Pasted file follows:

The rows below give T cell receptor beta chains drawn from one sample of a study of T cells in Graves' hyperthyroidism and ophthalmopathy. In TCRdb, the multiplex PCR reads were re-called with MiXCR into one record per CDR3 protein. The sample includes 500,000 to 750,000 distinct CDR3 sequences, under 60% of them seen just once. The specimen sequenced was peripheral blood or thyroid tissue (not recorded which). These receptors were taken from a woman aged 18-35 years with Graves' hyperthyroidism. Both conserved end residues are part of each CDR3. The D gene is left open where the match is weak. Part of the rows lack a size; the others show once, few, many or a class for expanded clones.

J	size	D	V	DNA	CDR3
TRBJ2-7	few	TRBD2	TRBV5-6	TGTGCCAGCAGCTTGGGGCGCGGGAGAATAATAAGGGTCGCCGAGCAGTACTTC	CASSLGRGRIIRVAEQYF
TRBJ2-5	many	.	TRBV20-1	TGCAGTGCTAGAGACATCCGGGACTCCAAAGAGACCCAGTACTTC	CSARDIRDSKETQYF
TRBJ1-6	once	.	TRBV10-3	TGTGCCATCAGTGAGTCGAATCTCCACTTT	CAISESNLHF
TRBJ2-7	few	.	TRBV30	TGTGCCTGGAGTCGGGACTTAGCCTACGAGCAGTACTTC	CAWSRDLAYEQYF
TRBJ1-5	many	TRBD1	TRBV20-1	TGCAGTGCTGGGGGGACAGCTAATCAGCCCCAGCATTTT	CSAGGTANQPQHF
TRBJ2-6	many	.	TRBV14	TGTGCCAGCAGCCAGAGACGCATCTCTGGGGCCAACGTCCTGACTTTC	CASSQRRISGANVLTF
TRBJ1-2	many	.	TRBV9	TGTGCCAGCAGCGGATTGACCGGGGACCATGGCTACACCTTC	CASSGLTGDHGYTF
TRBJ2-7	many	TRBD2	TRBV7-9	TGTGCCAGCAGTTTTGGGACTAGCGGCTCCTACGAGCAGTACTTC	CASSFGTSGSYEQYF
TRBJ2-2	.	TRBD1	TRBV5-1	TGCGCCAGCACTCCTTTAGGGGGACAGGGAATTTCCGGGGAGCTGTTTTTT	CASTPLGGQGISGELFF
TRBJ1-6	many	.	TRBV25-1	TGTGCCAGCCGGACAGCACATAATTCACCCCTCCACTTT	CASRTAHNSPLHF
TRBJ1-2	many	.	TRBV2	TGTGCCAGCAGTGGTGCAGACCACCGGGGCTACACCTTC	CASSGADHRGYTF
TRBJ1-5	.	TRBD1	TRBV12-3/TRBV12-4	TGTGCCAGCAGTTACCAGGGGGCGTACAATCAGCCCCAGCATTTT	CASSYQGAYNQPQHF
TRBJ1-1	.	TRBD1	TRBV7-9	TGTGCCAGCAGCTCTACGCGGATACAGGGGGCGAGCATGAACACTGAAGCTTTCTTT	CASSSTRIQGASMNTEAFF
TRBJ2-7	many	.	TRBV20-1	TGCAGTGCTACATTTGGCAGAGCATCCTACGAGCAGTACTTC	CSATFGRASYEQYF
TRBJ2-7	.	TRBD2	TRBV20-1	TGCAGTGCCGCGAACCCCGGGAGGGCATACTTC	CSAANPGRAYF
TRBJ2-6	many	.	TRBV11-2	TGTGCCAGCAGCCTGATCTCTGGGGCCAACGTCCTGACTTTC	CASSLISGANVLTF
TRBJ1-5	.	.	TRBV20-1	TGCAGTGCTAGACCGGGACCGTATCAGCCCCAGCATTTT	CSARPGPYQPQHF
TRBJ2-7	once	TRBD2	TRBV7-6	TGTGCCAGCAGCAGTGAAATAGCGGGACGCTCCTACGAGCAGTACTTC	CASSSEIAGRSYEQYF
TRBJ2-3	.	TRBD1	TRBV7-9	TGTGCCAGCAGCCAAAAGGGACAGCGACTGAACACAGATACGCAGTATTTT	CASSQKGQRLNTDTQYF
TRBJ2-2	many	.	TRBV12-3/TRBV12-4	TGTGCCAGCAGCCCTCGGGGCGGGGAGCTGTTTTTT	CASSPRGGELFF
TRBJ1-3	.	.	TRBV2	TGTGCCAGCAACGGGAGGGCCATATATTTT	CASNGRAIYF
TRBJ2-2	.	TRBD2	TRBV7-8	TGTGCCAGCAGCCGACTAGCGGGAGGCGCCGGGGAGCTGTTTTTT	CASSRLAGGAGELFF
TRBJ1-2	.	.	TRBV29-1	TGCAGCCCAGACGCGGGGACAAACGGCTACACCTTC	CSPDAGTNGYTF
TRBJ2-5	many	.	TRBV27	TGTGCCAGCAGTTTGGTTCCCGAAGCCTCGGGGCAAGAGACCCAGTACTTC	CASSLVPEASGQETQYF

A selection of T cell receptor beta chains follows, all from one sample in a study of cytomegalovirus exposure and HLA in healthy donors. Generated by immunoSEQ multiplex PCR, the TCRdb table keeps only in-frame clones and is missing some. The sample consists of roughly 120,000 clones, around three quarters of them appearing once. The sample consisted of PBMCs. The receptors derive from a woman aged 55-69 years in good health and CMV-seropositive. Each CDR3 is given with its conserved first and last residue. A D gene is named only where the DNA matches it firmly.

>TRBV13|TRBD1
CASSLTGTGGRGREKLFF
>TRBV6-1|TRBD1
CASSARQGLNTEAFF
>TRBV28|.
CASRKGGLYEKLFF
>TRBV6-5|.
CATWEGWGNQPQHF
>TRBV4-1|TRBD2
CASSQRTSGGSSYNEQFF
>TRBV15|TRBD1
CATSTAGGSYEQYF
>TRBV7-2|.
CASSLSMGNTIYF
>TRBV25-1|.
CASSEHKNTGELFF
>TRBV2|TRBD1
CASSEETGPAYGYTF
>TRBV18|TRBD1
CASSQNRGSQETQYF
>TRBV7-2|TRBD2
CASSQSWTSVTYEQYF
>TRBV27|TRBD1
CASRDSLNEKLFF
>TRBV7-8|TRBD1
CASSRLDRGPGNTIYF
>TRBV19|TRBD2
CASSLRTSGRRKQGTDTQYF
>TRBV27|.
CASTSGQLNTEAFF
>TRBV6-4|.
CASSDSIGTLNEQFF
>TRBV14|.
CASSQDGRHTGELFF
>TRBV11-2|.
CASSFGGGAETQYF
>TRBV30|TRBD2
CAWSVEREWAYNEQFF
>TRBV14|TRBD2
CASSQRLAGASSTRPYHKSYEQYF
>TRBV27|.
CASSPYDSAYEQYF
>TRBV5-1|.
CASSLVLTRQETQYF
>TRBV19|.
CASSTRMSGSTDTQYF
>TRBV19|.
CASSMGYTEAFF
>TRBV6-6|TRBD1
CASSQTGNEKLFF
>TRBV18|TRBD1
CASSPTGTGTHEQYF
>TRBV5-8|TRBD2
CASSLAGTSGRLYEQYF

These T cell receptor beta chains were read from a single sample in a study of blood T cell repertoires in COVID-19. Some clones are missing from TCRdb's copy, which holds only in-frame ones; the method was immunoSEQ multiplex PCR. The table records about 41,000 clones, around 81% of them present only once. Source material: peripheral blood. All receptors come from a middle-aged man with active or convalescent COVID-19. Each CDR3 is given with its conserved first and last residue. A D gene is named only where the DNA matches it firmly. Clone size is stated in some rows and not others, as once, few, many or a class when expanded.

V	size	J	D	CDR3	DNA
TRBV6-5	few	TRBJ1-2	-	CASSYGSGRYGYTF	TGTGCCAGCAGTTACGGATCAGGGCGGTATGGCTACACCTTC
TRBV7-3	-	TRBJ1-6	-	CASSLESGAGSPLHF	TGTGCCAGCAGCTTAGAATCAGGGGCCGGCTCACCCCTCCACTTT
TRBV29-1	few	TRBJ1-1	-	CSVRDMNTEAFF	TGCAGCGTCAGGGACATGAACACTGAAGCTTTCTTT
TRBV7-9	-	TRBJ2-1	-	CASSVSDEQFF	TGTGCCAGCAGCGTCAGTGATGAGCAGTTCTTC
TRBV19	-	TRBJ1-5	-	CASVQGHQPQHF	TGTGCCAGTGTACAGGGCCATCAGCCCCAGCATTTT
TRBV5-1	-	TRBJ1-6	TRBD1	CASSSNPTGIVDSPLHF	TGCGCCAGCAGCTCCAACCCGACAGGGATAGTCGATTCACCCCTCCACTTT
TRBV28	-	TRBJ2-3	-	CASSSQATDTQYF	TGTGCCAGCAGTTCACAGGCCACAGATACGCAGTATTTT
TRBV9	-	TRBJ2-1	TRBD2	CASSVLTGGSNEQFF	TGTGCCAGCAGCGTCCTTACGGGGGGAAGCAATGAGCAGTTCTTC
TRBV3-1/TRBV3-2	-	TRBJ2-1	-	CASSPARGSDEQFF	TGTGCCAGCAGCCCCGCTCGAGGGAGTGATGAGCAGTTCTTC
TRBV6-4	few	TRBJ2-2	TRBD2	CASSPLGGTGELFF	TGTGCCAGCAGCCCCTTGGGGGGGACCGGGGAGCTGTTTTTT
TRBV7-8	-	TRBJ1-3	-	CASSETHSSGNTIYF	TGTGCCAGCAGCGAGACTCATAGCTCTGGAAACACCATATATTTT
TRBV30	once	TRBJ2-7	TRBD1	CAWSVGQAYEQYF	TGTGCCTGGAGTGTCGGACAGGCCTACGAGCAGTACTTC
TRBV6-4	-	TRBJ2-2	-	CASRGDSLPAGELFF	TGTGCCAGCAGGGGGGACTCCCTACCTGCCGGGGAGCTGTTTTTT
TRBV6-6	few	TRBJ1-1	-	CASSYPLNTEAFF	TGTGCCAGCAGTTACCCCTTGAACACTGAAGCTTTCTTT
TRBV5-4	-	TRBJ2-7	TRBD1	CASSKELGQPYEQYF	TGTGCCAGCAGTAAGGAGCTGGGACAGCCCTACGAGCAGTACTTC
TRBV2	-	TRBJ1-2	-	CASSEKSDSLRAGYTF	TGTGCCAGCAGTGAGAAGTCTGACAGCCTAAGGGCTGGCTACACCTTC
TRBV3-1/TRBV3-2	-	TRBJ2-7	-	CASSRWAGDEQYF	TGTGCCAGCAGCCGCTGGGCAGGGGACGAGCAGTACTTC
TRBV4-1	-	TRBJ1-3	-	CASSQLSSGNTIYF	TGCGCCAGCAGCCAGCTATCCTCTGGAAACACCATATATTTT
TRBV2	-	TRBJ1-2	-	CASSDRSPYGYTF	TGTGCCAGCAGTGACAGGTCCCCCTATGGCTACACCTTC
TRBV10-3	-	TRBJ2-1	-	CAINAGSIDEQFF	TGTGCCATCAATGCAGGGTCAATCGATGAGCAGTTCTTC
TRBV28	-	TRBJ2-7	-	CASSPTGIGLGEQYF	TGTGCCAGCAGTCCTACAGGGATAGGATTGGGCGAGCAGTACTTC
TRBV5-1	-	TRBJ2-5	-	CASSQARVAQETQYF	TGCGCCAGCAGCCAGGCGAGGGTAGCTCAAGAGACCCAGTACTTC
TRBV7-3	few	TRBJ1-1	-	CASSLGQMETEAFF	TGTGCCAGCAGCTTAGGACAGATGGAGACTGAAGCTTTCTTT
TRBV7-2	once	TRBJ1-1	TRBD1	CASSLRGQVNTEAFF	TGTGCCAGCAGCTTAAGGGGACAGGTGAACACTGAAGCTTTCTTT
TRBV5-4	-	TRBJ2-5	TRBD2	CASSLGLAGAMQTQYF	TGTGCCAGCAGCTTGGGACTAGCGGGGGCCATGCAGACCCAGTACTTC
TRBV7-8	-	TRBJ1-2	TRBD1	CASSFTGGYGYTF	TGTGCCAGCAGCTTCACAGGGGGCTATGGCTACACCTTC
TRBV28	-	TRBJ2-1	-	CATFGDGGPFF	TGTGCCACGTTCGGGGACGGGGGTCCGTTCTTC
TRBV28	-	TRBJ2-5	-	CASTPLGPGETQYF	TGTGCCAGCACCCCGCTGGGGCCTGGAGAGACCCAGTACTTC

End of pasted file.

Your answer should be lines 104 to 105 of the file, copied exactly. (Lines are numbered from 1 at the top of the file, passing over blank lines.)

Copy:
TRBV28	-	TRBJ2-7	-	CASSPTGIGLGEQYF	TGTGCCAGCAGTCCTACAGGGATAGGATTGGGCGAGCAGTACTTC
TRBV5-1	-	TRBJ2-5	-	CASSQARVAQETQYF	TGCGCCAGCAGCCAGGCGAGGGTAGCTCAAGAGACCCAGTACTTC